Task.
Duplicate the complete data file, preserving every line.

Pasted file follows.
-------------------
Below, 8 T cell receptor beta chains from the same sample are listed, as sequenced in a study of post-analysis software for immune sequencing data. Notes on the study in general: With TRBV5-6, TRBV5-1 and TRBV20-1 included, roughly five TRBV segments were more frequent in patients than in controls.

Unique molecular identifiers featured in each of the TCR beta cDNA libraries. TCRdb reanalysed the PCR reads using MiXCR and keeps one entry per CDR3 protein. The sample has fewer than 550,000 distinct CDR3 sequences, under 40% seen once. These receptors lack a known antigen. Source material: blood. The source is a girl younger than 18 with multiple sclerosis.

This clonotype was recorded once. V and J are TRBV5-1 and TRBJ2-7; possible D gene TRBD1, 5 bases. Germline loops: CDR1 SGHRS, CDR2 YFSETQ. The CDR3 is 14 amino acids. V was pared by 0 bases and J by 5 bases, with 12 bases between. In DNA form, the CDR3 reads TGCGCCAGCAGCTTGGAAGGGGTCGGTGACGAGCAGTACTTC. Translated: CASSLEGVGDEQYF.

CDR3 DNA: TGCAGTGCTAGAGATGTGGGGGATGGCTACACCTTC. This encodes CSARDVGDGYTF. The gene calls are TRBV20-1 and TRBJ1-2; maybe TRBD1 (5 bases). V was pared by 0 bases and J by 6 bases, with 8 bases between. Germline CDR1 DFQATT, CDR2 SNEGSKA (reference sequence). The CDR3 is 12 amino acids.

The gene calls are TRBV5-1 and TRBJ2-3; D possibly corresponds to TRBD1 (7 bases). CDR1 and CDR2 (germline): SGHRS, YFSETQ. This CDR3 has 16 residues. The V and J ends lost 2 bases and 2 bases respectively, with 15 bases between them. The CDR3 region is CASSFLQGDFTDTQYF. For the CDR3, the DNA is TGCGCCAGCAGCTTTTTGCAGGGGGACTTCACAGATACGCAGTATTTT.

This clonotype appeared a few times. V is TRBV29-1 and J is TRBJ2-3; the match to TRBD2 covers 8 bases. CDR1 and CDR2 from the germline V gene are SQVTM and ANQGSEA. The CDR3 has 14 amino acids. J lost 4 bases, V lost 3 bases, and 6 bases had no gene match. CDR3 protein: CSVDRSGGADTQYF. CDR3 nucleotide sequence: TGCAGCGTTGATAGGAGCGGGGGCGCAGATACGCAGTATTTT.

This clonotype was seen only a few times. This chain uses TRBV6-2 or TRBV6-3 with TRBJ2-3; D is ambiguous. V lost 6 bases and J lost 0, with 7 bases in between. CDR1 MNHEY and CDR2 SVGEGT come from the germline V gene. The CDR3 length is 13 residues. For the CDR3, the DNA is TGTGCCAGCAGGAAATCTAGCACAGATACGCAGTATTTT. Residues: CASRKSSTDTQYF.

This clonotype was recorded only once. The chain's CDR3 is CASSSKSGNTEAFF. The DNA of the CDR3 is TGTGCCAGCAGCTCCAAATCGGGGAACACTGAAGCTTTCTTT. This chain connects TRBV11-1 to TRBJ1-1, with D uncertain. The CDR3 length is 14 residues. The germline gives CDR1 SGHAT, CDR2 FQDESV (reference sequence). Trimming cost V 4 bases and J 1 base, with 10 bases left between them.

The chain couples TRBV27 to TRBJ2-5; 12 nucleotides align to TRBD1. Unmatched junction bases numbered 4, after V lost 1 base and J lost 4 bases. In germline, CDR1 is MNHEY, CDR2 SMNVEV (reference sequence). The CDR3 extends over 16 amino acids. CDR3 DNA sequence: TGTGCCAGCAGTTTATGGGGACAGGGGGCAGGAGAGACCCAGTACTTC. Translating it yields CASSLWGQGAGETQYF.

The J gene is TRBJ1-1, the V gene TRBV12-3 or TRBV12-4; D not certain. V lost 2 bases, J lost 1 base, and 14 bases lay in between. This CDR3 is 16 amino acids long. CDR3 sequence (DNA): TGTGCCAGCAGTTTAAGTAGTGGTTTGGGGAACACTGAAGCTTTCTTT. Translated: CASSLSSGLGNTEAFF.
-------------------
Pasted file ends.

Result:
Below, 8 T cell receptor beta chains from the same sample are listed, as sequenced in a study of post-analysis software for immune sequencing data. Notes on the study in general: With TRBV5-6, TRBV5-1 and TRBV20-1 included, roughly five TRBV segments were more frequent in patients than in controls.

Unique molecular identifiers featured in each of the TCR beta cDNA libraries. TCRdb reanalysed the PCR reads using MiXCR and keeps one entry per CDR3 protein. The sample has fewer than 550,000 distinct CDR3 sequences, under 40% seen once. These receptors lack a known antigen. Source material: blood. The source is a girl younger than 18 with multiple sclerosis.

This clonotype was recorded once. V and J are TRBV5-1 and TRBJ2-7; possible D gene TRBD1, 5 bases. Germline loops: CDR1 SGHRS, CDR2 YFSETQ. The CDR3 is 14 amino acids. V was pared by 0 bases and J by 5 bases, with 12 bases between. In DNA form, the CDR3 reads TGCGCCAGCAGCTTGGAAGGGGTCGGTGACGAGCAGTACTTC. Translated: CASSLEGVGDEQYF.

CDR3 DNA: TGCAGTGCTAGAGATGTGGGGGATGGCTACACCTTC. This encodes CSARDVGDGYTF. The gene calls are TRBV20-1 and TRBJ1-2; maybe TRBD1 (5 bases). V was pared by 0 bases and J by 6 bases, with 8 bases between. Germline CDR1 DFQATT, CDR2 SNEGSKA (reference sequence). The CDR3 is 12 amino acids.

The gene calls are TRBV5-1 and TRBJ2-3; D possibly corresponds to TRBD1 (7 bases). CDR1 and CDR2 (germline): SGHRS, YFSETQ. This CDR3 has 16 residues. The V and J ends lost 2 bases and 2 bases respectively, with 15 bases between them. The CDR3 region is CASSFLQGDFTDTQYF. For the CDR3, the DNA is TGCGCCAGCAGCTTTTTGCAGGGGGACTTCACAGATACGCAGTATTTT.

This clonotype appeared a few times. V is TRBV29-1 and J is TRBJ2-3; the match to TRBD2 covers 8 bases. CDR1 and CDR2 from the germline V gene are SQVTM and ANQGSEA. The CDR3 has 14 amino acids. J lost 4 bases, V lost 3 bases, and 6 bases had no gene match. CDR3 protein: CSVDRSGGADTQYF. CDR3 nucleotide sequence: TGCAGCGTTGATAGGAGCGGGGGCGCAGATACGCAGTATTTT.

This clonotype was seen only a few times. This chain uses TRBV6-2 or TRBV6-3 with TRBJ2-3; D is ambiguous. V lost 6 bases and J lost 0, with 7 bases in between. CDR1 MNHEY and CDR2 SVGEGT come from the germline V gene. The CDR3 length is 13 residues. For the CDR3, the DNA is TGTGCCAGCAGGAAATCTAGCACAGATACGCAGTATTTT. Residues: CASRKSSTDTQYF.

This clonotype was recorded only once. The chain's CDR3 is CASSSKSGNTEAFF. The DNA of the CDR3 is TGTGCCAGCAGCTCCAAATCGGGGAACACTGAAGCTTTCTTT. This chain connects TRBV11-1 to TRBJ1-1, with D uncertain. The CDR3 length is 14 residues. The germline gives CDR1 SGHAT, CDR2 FQDESV (reference sequence). Trimming cost V 4 bases and J 1 base, with 10 bases left between them.

The chain couples TRBV27 to TRBJ2-5; 12 nucleotides align to TRBD1. Unmatched junction bases numbered 4, after V lost 1 base and J lost 4 bases. In germline, CDR1 is MNHEY, CDR2 SMNVEV (reference sequence). The CDR3 extends over 16 amino acids. CDR3 DNA sequence: TGTGCCAGCAGTTTATGGGGACAGGGGGCAGGAGAGACCCAGTACTTC. Translating it yields CASSLWGQGAGETQYF.

The J gene is TRBJ1-1, the V gene TRBV12-3 or TRBV12-4; D not certain. V lost 2 bases, J lost 1 base, and 14 bases lay in between. This CDR3 is 16 amino acids long. CDR3 sequence (DNA): TGTGCCAGCAGTTTAAGTAGTGGTTTGGGGAACACTGAAGCTTTCTTT. Translated: CASSLSSGLGNTEAFF.